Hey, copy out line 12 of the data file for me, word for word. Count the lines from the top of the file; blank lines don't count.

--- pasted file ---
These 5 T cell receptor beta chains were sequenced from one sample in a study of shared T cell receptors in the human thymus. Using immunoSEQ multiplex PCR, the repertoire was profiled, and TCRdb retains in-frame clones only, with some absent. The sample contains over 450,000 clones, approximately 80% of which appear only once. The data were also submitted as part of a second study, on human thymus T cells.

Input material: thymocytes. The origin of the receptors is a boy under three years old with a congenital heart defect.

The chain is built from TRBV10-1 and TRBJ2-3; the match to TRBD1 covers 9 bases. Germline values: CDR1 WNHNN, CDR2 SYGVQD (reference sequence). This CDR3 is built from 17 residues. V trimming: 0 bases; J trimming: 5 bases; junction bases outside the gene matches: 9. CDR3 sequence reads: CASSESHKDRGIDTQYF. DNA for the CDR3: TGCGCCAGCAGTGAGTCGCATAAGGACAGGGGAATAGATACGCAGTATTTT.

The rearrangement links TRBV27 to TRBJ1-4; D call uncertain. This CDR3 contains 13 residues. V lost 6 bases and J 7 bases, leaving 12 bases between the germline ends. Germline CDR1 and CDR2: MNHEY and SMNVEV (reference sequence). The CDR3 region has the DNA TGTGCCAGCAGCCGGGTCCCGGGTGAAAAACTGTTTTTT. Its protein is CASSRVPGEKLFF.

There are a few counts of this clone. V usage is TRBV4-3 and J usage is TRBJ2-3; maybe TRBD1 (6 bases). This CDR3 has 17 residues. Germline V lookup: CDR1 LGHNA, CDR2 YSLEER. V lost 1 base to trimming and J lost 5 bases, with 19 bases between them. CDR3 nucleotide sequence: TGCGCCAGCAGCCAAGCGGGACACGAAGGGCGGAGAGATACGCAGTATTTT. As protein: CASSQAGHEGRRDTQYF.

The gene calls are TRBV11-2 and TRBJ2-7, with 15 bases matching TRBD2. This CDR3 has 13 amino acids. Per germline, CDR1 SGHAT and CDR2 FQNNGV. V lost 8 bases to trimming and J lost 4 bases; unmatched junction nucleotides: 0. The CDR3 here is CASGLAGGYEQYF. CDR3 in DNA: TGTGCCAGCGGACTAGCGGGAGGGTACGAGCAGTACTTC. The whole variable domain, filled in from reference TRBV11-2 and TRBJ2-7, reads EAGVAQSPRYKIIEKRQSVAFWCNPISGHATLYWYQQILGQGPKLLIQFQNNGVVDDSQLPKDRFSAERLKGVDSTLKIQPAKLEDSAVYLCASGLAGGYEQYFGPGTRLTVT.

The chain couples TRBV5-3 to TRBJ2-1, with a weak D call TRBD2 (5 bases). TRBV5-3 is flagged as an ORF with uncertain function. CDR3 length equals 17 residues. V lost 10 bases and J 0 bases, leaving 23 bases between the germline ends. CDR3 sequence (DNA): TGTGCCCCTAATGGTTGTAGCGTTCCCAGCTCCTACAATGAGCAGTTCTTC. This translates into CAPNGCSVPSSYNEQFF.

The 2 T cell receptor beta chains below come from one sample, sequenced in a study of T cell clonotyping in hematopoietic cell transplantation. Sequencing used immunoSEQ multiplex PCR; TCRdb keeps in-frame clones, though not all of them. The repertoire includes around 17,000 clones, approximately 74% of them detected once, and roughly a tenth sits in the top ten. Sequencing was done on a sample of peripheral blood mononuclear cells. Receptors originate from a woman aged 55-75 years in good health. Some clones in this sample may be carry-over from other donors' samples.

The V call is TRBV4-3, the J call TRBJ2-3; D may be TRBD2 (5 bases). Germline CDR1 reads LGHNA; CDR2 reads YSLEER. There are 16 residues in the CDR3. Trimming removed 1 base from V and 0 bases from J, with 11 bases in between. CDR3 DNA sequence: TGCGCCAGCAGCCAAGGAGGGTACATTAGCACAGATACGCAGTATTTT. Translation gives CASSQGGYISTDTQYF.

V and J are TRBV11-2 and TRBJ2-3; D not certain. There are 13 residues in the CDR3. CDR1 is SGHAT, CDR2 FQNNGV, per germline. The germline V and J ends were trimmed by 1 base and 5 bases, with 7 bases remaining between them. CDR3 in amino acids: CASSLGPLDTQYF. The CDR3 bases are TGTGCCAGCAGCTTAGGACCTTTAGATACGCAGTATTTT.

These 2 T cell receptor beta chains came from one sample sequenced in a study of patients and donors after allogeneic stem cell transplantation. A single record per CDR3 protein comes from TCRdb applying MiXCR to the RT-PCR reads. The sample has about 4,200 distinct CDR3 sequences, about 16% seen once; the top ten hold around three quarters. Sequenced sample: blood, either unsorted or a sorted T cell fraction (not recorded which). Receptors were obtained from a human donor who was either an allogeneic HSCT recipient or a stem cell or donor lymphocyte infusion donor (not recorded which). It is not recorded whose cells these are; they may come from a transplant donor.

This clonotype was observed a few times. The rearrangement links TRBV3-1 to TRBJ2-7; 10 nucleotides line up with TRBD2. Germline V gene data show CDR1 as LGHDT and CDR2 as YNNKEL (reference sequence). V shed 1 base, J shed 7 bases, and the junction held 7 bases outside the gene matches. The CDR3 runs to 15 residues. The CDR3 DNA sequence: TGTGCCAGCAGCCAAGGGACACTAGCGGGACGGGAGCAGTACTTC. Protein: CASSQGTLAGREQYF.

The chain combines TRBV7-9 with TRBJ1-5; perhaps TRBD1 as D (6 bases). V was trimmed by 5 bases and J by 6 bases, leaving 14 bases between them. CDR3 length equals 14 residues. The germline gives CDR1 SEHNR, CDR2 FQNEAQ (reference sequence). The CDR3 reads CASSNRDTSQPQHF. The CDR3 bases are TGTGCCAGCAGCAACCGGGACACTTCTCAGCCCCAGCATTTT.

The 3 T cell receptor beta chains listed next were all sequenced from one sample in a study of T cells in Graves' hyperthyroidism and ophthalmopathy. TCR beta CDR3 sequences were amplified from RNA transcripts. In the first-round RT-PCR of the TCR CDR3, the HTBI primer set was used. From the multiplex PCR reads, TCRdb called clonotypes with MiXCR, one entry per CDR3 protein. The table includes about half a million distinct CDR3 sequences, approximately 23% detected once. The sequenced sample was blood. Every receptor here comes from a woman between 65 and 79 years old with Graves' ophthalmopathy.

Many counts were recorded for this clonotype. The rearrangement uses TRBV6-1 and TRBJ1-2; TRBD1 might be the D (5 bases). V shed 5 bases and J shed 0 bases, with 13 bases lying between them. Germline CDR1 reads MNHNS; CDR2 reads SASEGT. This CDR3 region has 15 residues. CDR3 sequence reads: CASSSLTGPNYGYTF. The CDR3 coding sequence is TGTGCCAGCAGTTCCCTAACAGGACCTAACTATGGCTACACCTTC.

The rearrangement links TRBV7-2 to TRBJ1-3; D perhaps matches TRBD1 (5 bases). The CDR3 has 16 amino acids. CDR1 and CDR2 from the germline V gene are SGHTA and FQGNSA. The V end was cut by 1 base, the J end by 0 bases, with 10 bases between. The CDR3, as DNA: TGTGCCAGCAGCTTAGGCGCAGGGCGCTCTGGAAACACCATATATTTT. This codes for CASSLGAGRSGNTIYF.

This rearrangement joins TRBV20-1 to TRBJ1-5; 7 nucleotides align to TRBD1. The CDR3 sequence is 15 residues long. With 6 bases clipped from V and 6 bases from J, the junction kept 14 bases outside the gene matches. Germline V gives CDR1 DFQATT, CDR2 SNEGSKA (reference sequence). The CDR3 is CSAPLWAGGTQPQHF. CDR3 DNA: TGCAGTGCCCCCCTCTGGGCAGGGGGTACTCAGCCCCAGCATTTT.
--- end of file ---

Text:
This clonotype was observed a few times. The rearrangement links TRBV3-1 to TRBJ2-7; 10 nucleotides line up with TRBD2. Germline V gene data show CDR1 as LGHDT and CDR2 as YNNKEL (reference sequence). V shed 1 base, J shed 7 bases, and the junction held 7 bases outside the gene matches. The CDR3 runs to 15 residues. The CDR3 DNA sequence: TGTGCCAGCAGCCAAGGGACACTAGCGGGACGGGAGCAGTACTTC. Protein: CASSQGTLAGREQYF.